# How to prove that answer is either $n-1$ or $n$?

Given a list of integers of length $$n$$. I can pick any two elements, let's denote them $$a_i$$, $$a_j$$. where $$i \neq j$$. and increase $$a_i$$ by $$1$$ and decrease $$a_j$$ by $$1$$. We can repeat this operation infinitely until we maximize our answer. The task is to make the maximum number of equal elements. I managed to observe that we can make either $$n - 1$$ equal elements or $$n$$ equal elements. But I don't know how to prove it.

Examples:

$$[1, 2, 3]$$. Increase $$a_1$$ and decrease $$a_3$$. then you make $$3$$ equal elements which are $$[2, 2, 2]$$. Answer is $$n$$ in this case.

Another example:

$$[1, 2, 3, 4]$$. Increase $$a_1$$ decrease $$a_4$$. list now is $$[2, 2, 3, 3]$$. Increase $$a_3$$ decease $$a_4$$. List is now $$[2, 2, 4, 2]$$. which is $$n - 1$$.

Any hints on how to prove that answer is either $$n$$ or $$n-1$$.

• Are we referring to a list of consecutive integers, or an arbitrary list of integers? And can we make only one choice of $a_i$ and $a_j$, or do we just repeat this process until we've maximized the number of equal elements? Aug 30, 2020 at 3:18
• @StephenGoree they're not necessarily consecutive, and yes we can repeat until the answer is maximized. Aug 30, 2020 at 3:24

Note increasing an element by $$1$$ and decreasing another element by $$1$$ means the overall sum of the elements doesn't change. To end up with all of the $$n$$ elements being the same means the sum must be a multiple of $$n$$, so you can't do this otherwise.

With your first example where $$n = 3$$ of $$[1, 2, 3]$$, the sum is $$6 = 3 \times 2$$. Thus, since it's a multiple of $$n = 3$$, you can get all of the elements to be the same. However, with your second example where $$n = 4$$ of $$[1, 2, 3, 4]$$, the sum is $$10 = 4 \times 2 + 2$$, i.e., it's not a multiple of $$n = 4$$. This is why you can get at most $$n - 1 = 3$$ elements to be the same.

Regarding confirming you can get the number of elements which are the same to be $$n$$ or $$n - 1$$, consider first for $$n$$. Let the sum of the elements be $$s = kn$$ for some integer $$k$$. If not all of the elements are already $$k$$, then there must be at least one below and one above (since if all the non-$$k$$ elements are $$\gt k$$ then the sum would be $$\gt kn$$ and, similarly, if they are all $$\lt k$$ then then sum would be $$\lt kn$$). Choose these $$2$$ elements and repeatedly increase the one below $$k$$ and decrease the one above $$k$$ until one or both of them are $$k$$, so there are now one or two more elements which are $$k$$. Repeat this process until all of the $$n$$ values are $$k$$.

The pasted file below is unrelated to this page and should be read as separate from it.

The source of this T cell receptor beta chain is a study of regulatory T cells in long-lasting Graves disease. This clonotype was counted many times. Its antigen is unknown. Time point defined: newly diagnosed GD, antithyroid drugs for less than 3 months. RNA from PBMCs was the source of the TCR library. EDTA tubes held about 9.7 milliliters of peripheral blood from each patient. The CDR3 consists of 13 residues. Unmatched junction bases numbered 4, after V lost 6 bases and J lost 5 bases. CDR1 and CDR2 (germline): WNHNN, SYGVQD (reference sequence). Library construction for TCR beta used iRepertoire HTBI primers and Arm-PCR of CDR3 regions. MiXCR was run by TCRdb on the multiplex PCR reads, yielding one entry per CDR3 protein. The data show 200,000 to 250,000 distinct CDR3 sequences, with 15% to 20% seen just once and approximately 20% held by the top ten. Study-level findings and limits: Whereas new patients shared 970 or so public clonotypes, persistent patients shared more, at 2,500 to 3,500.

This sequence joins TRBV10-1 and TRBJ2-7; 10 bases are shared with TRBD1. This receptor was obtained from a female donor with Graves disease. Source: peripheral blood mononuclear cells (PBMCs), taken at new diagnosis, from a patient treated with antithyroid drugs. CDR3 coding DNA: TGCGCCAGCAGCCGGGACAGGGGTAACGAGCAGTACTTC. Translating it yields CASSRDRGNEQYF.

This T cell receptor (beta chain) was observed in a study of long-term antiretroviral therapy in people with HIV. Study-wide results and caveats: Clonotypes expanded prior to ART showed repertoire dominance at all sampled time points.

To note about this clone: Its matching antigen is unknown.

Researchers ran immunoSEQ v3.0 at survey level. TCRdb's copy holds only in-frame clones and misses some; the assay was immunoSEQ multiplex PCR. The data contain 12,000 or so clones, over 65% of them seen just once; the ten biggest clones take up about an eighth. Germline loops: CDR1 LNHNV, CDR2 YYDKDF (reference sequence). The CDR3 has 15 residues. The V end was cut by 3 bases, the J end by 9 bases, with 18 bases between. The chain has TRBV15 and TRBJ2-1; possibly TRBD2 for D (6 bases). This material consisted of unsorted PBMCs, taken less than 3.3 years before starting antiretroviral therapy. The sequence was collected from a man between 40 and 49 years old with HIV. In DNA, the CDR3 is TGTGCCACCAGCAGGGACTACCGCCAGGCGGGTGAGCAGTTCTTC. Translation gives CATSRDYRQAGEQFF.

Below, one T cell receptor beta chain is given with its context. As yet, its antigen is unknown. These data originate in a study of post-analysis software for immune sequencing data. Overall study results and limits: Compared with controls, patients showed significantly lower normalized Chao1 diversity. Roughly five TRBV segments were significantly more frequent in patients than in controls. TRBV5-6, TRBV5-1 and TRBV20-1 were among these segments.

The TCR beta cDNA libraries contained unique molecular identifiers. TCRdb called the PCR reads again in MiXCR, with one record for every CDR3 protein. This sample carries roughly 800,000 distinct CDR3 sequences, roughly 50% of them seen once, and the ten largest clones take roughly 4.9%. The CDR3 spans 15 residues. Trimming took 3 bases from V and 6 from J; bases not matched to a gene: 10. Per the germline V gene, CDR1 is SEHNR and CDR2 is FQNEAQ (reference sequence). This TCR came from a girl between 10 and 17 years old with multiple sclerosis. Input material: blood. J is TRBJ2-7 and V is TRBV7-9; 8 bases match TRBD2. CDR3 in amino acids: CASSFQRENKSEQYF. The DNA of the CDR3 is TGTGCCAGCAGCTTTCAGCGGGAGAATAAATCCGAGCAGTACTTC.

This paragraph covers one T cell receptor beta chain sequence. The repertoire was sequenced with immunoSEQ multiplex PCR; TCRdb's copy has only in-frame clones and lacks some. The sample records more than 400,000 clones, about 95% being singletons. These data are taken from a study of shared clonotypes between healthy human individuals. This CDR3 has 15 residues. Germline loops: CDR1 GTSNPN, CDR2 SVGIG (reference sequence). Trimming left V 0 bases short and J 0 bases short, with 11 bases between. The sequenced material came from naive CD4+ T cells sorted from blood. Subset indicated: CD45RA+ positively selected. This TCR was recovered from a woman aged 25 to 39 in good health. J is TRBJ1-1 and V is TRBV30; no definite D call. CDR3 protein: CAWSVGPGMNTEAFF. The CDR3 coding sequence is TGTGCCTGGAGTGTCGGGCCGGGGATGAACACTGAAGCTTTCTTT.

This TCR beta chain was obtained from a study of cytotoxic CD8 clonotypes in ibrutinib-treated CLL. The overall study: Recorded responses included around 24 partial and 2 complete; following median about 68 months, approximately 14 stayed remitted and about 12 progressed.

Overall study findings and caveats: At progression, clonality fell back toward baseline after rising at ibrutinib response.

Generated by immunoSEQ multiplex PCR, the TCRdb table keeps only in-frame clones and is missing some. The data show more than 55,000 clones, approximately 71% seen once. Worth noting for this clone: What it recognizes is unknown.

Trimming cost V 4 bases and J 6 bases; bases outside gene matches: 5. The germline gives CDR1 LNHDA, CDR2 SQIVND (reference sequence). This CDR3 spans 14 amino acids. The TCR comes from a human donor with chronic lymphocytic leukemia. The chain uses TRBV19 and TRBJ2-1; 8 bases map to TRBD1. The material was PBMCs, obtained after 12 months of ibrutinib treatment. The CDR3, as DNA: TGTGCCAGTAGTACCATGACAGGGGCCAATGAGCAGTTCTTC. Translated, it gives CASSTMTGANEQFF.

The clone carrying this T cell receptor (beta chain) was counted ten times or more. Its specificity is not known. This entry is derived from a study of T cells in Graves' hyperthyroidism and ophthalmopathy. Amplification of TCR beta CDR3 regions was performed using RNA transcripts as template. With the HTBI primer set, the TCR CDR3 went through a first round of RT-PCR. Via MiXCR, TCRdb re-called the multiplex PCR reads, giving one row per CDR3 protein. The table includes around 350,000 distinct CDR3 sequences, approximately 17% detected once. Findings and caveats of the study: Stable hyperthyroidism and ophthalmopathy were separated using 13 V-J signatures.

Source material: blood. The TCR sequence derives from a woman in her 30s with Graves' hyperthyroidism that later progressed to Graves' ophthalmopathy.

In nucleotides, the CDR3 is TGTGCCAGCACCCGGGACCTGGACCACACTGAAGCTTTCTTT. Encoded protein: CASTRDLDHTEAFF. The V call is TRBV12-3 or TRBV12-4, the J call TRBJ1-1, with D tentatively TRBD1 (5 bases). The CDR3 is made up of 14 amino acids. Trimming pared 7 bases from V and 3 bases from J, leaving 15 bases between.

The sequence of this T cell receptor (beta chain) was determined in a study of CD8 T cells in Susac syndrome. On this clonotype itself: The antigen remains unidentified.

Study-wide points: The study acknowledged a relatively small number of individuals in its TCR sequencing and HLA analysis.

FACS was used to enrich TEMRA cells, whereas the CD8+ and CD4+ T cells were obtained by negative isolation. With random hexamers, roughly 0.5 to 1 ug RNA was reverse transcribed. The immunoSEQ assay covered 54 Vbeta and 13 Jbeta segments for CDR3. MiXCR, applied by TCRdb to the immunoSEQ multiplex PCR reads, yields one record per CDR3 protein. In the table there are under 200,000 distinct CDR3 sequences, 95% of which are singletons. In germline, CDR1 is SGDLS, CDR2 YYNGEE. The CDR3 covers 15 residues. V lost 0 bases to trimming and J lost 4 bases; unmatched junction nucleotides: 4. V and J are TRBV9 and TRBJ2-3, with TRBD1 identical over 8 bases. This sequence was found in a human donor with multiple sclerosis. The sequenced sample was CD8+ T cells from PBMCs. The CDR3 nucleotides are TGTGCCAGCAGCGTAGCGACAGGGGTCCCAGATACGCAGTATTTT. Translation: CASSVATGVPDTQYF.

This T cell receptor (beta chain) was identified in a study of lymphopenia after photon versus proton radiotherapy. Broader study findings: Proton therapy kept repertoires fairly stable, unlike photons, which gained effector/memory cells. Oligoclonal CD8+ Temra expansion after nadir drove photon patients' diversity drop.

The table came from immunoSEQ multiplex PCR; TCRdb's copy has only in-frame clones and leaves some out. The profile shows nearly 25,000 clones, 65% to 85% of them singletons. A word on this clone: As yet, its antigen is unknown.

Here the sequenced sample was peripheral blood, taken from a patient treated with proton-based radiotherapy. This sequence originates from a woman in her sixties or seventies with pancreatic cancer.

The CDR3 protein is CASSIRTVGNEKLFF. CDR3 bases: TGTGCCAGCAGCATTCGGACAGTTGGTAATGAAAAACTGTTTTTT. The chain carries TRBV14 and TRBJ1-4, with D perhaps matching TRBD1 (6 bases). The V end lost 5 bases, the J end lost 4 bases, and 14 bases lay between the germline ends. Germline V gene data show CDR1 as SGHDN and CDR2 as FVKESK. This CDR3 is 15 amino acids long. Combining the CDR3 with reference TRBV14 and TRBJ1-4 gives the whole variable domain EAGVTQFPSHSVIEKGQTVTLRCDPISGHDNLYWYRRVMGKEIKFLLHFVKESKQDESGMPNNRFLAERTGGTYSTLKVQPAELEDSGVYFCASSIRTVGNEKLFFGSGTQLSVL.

If the sum is not a multiple of $$n$$, say it's $$s = kn + r$$ for some integer $$1 \le r \lt n$$, then if there is no element with a value of $$k + r$$, choose any $$2$$ elements and for one of them, say it's larger than $$k + r$$, repeatedly decrease it and increase the other element until the first element is $$k + r$$. Next, not including this $$k + r$$ element, the sum of the other $$n - 1$$ elements is $$s - (k + r) = kn + r - k - r = kn - k = k(n - 1)$$. Now use the procedure I outlined in the paragraph above to get these $$n - 1$$ elements to all be the same value of $$k$$.

You can take $$a_1$$ and $$a_2$$ and do the increase-decrease process, and make $$a_1$$ become $$x$$. Next, you can take $$a_2$$ and $$a_3$$ and do it again to make $$a_2$$ become $$x$$.

So on, so on, and so on. Eventually you will have:

$$a_1=a_2=a_3=……=a_{n-1}=x$$

What $$a_n$$ is doesn’t matter at this point.

Now:

If the sum of all the elements can be divided by $$n$$ (since the sum won’t change at all), you can do the process a couple times by taking $$a_n$$ and another element, eventually all the elements will be the same. Therefore you can make $$n$$ equal elements in this case.

If not, you can only make at most $$n-1$$ equal elements.